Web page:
About Barry

Barry Hatfield is a licensed massage therapist (LMT) by the state of Ohio.  I studied and performed my training at the Ohio College of Massotherapy in Akron.  I am a lifetime area resident, and am married with three children.  My family is very important to me, so if I’m not with you, I’m probably with them.  Or maybe at the library.

Why did I become a Massage Therapist?

Many people ask me how I got into massage. Some want to know a little more about me as we work together. I suspect that others are curious since I don’t look like what they think a typical massage therapist looks like (I’m not a female or a big brawny guy named Sven or Otto).

I went to college and got a degree in Computer Science. I worked as a programmer and analyst for a few years. I worked on my skills and became pretty good. I was missing something though. One year during the company performance review I looked back on all my projects. They were all important at the time, but when I noticed what I had done for a whole year, I got a big dose of “so what”. These important, critical projects that needed done right away didn’t really impact much of anything, from customer service to profits.

During an economic downturn I was downsized along with many other people. It was time to make a choice. I needed to go back to school for either more computer training or get into something else.

As I was researching, I realized what I liked most about my work was when I knew my projects were helping people. That would have to be a part of whatever I was going to get into next.  I also have a vein of curiosity. I like to become good at what I do, but after I do I can get bored without another challenge. I needed something that would keep my brain engaged and stimulated.

I looked into a number of things and narrowed it down to teaching or medical. I got involved with a school system and worked as a tutor. I really enjoyed the teaching part, especially seeing the light come on when a student understood what we were talking about, but didn’t think the whole educational system was for me. With my technology background, I looked into medical technology work. Again I found things I would be good at but wouldn’t have a direct impact on helping people.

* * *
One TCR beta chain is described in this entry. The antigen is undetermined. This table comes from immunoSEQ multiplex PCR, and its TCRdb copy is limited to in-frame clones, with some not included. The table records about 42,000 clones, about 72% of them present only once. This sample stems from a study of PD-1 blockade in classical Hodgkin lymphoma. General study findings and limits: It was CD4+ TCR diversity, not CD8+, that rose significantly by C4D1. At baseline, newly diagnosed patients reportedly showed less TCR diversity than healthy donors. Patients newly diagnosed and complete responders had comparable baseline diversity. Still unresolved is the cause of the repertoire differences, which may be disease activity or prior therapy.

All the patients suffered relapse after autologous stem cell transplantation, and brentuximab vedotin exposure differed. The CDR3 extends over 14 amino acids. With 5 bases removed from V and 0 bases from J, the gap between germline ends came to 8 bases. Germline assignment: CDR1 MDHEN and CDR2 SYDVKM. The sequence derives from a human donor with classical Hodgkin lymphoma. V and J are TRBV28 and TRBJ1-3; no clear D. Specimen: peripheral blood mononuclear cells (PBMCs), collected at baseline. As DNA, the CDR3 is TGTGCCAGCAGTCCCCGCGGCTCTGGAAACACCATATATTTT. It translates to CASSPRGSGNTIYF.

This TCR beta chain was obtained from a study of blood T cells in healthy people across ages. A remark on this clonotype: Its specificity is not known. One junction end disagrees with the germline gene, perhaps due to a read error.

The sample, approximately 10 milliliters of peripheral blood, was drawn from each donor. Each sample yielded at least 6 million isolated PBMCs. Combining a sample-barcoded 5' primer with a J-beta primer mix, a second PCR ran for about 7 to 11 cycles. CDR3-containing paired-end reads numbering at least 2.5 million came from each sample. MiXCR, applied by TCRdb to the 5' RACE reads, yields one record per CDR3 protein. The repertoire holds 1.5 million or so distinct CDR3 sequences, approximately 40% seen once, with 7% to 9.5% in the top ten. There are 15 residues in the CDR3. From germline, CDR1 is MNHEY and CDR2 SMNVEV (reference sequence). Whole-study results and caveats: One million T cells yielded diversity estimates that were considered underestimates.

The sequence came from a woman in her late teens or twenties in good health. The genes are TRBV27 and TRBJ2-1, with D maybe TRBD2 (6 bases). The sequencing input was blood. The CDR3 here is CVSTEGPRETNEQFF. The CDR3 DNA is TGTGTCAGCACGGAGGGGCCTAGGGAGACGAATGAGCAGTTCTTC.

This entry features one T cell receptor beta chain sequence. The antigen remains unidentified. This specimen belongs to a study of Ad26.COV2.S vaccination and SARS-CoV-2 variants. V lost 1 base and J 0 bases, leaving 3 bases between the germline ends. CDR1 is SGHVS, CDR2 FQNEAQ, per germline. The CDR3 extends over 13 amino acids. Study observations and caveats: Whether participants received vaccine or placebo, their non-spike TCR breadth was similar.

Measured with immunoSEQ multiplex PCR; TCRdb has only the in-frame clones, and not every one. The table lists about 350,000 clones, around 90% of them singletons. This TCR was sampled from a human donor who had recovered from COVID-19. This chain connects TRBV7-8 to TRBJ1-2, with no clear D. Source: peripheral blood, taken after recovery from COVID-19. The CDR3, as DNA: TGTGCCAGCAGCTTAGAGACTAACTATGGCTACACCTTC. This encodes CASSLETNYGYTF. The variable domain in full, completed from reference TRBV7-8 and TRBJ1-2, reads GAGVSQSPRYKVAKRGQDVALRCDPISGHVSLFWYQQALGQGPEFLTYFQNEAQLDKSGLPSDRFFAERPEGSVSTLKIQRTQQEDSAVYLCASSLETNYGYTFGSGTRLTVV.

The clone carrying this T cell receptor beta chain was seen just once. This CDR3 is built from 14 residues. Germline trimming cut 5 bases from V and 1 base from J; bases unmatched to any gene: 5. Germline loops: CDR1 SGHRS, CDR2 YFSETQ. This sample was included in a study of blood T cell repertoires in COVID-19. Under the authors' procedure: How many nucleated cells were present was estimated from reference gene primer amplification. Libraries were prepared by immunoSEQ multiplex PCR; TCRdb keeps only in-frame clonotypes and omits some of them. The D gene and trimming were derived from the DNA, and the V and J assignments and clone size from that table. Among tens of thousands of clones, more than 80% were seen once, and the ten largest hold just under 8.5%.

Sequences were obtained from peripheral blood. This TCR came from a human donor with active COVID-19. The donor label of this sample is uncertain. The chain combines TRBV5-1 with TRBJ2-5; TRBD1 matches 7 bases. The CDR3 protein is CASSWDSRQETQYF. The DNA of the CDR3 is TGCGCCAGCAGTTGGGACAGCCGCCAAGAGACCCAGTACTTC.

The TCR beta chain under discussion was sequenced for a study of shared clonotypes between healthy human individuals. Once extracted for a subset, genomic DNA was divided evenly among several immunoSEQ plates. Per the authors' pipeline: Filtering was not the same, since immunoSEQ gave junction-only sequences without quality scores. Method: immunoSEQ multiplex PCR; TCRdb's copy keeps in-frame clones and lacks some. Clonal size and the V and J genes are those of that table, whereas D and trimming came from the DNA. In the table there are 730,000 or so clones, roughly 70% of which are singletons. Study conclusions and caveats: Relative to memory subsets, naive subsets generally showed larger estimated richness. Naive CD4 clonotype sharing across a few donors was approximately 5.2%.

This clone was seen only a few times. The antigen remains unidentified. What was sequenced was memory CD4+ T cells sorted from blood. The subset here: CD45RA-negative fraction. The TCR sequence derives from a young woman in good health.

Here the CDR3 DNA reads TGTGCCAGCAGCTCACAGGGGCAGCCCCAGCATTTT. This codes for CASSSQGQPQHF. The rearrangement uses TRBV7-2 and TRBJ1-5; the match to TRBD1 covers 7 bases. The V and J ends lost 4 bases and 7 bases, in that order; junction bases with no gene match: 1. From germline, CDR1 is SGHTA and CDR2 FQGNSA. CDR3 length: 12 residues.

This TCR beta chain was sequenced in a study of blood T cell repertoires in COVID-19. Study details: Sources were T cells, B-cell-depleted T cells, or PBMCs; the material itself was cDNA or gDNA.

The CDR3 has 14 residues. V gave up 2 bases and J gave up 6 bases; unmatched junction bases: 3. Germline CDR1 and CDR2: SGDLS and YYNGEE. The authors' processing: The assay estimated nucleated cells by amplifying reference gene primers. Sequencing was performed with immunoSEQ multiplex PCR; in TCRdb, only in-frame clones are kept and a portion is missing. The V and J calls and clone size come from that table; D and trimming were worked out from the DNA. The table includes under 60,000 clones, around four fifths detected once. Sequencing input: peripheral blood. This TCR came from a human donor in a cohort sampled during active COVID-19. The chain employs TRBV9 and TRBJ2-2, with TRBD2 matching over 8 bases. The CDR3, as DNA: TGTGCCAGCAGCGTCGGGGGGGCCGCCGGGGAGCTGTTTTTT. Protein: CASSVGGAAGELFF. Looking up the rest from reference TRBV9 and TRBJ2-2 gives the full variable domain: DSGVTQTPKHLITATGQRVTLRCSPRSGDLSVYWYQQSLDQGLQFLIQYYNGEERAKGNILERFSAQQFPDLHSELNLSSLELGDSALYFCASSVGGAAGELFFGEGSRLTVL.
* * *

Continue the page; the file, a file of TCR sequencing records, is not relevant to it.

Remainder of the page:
Then I found massage.

Massage gives me the opportunity to help people quickly. I can observe the impact I have had on somebody who walked in the door in pain or under too much stress. In just an hour, they leave feeling so much better. I can see it in their posture, how they stand taller, that they don’t look so weighed down and troubled. They have been cared for and given a bit of hope that they can handle what is coming their way.

Massage also keeps my brain stimulated. I had no background in science or medicine, so I had a lot to learn about anatomy and physiology, bones, muscles, connections, and how the body works. I use my analytical skills to solve problems that people come in with. I try to help them identify the cause of the problem (often it’s a simple, innocent enough thing but done repetitively) and decide on how best to treat it. There are also numerous techniques to be learned and master, and better ways to help people. I learn from other massage therapists and continue to add new skills.

Why did I become a massage therapist? To help you. I love it and can’t imagine now my world without massage.

Main Street Massage for relaxation and pain relief - headaches, neck pain, back pain. Barry Hatfield, LMT

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You can find my blog on massage and my business the blog page of this site.  I try to answer questions that people have and provide information about massage and what it is like in the blog.

I do other writing also.

I’ve written articles for ABMP’s Massage and Bodywork, which is a national magazine for the massage industry.  These are written to other massage therapists but there are sections of both that you can find useful.

How to keep your joy for massage deals with maintaining or boosting your enthusiasm for your career.  Answering common massage objections addresses the most prevalent questions or issues that people have about getting a massage.